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    Thursday, January 26, 2006

    Race Matters: The racial disparity in lung cancer rates may be more genetic than social:

    Blacks are much more likely than whites to get lung cancer from smoking cigarettes, according to a large study that provides significant new evidence in the debate over whether race plays a critical role in health.

    The eight-year study of more than 183,000 people found that blacks and Hawaiians are about 55 percent more likely than whites to develop lung cancer from light to moderate smoking. Japanese Americans and Latinos are about 50 percent less likely than whites, the researchers found.

    The study isn't perfect. The groups were not well controlled to match one another in terms of social factors such as education and years of smoking, but the differences in rates of lung cancer were striking. African-American and Hawaiian men had an incidence of lung cancer of 264/100,000 compared to 79/100,000 for Hispanic men. (White men had a rate of 158/100,000 and Japanese-American men had one of 121/100,000) Rates were lower across the board for women of all races, suggesting that something in the genes may, indeed, be responsible for the difference.

    The authors offer some speculation:

    Variation in the metabolism of nicotine among different ethnic and racial populations may underlie differences in smoking behavior (i.e., the depth and frequency of inhalation) and, thus, the uptake of carcinogens. Blacks have higher cotinine levels than white or Hispanic smokers after having smoked the same number of cigarettes. Blacks have also been reported to inhale more nicotine per cigarette smoked than whites and perhaps therefore have increased exposure to tobacco carcinogens, which may account in part for their high rates of lung cancer, despite a low number of cigarettes smoked per day.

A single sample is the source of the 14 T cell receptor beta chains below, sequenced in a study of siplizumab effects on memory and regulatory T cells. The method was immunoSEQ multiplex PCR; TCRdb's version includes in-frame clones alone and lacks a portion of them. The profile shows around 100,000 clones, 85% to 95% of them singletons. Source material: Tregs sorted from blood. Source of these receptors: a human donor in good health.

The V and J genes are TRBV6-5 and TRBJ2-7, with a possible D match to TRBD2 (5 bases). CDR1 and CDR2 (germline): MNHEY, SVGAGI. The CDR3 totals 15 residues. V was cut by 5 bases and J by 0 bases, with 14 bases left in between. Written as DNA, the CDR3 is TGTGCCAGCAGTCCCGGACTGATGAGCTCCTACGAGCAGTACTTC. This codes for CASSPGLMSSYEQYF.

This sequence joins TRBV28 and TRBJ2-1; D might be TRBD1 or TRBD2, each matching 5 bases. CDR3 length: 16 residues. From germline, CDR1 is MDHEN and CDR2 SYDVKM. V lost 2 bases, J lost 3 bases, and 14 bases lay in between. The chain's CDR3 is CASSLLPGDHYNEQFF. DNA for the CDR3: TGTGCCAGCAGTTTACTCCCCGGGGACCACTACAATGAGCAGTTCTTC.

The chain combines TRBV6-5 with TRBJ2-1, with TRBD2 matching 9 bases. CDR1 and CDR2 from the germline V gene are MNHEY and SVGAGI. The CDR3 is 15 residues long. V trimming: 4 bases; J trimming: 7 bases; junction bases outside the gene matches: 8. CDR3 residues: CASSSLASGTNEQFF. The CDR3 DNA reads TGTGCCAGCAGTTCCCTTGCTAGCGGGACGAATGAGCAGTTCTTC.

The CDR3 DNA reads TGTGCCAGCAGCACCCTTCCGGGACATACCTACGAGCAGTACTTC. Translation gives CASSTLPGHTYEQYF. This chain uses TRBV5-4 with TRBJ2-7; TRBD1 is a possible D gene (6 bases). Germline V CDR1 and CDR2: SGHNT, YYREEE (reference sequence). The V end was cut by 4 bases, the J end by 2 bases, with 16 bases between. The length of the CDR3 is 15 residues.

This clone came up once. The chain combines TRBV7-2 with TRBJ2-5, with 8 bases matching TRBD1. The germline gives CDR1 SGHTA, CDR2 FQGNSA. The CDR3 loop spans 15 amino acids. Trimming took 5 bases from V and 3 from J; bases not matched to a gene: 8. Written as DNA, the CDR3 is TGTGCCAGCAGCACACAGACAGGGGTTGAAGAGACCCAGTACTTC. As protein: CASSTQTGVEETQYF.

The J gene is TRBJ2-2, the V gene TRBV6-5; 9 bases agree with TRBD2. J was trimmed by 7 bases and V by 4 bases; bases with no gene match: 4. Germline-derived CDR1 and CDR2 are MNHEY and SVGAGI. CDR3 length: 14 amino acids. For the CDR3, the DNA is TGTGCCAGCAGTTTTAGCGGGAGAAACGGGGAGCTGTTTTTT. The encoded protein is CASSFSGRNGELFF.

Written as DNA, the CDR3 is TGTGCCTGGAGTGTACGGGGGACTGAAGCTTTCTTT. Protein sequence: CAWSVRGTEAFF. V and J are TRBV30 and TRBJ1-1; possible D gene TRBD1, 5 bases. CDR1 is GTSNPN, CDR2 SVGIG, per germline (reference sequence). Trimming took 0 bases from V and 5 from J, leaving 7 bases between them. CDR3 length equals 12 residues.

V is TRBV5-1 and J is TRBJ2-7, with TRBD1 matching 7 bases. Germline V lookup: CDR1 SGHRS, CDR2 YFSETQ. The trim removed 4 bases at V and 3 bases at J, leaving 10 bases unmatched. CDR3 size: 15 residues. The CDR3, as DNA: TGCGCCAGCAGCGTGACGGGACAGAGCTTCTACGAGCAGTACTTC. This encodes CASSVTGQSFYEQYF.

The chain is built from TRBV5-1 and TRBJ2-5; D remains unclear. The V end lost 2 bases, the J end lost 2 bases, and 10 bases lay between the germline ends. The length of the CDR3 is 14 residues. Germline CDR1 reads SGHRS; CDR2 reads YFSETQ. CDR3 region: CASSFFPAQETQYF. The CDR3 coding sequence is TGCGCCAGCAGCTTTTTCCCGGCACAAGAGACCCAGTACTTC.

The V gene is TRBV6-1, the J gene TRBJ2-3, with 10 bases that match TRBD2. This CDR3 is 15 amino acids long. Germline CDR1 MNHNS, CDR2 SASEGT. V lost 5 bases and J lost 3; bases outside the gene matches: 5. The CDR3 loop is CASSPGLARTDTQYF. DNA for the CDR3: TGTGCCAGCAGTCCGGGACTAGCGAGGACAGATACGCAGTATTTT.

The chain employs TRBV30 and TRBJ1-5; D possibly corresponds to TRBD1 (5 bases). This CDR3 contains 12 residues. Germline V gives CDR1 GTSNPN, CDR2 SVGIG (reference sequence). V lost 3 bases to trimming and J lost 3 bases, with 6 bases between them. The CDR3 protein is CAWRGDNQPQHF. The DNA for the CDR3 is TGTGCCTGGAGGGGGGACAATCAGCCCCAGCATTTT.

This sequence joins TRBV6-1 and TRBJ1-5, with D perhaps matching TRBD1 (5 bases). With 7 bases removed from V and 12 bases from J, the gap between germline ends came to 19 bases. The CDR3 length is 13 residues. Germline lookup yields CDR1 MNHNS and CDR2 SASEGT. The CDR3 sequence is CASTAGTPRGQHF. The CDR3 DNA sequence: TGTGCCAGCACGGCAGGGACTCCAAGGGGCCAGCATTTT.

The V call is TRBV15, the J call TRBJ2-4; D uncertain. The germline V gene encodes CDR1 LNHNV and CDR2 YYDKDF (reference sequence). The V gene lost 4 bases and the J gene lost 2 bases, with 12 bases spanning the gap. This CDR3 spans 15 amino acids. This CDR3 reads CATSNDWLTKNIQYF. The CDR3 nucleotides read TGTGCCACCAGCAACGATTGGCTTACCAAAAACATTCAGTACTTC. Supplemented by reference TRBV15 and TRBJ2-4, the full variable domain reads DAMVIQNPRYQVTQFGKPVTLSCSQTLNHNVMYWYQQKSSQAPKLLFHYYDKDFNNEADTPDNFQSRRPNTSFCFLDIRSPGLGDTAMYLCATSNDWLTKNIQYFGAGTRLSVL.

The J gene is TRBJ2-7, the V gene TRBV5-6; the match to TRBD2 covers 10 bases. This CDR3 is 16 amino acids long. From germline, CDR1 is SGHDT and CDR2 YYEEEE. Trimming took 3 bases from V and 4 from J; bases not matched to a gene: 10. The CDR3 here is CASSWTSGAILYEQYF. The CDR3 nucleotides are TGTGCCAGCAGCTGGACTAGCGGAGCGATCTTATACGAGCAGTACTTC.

Greater dietary intake of fruit and vegetables has been associated with a reduced risk of lung cancer.20,21 There were considerable dietary differences among the ethnic and racial populations in our study; however, adjustment for mean daily fruit and vegetable intake among these groups could not explain the strong differences in risk among the populations. The level of education was related to risk, with the highest risk among those with less than eight years of schooling. Education is very likely a surrogate variable for other important exposures, but what these are and whether they are distributed disproportionately in the observed high-risk groups of African Americans and Native Hawaiians are not clear. Our findings are unlikely to be explained by differences in socioeconomic status, since over 50 percent of the African Americans in the Multiethnic Cohort Study had some college education, as compared with only 20 to 30 percent of Latinos.

    Another explanation for the increased risks among African Americans and Native Hawaiians at lower levels of smoking is that they are constitutionally more susceptible to the effects of tobacco carcinogens. Our data suggest that these differences may be most relevant at lower levels of smoking, perhaps because, at high levels (more than 30 cigarettes per day), metabolic or other relevant pathways become saturated. Inflammation or other pathophysiological processes may also differ between populations and influence susceptibility to lung cancer. Further research is needed to understand the underlying mechanisms.

    Now the next question. Will the public health police try to ban cigarette sales based on race? Of course not! That would not be P.C.

    posted by Sydney on 1/26/2006 07:44:00 AM 1 comments


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    By Blogger Earnest, at 10:54 AM  

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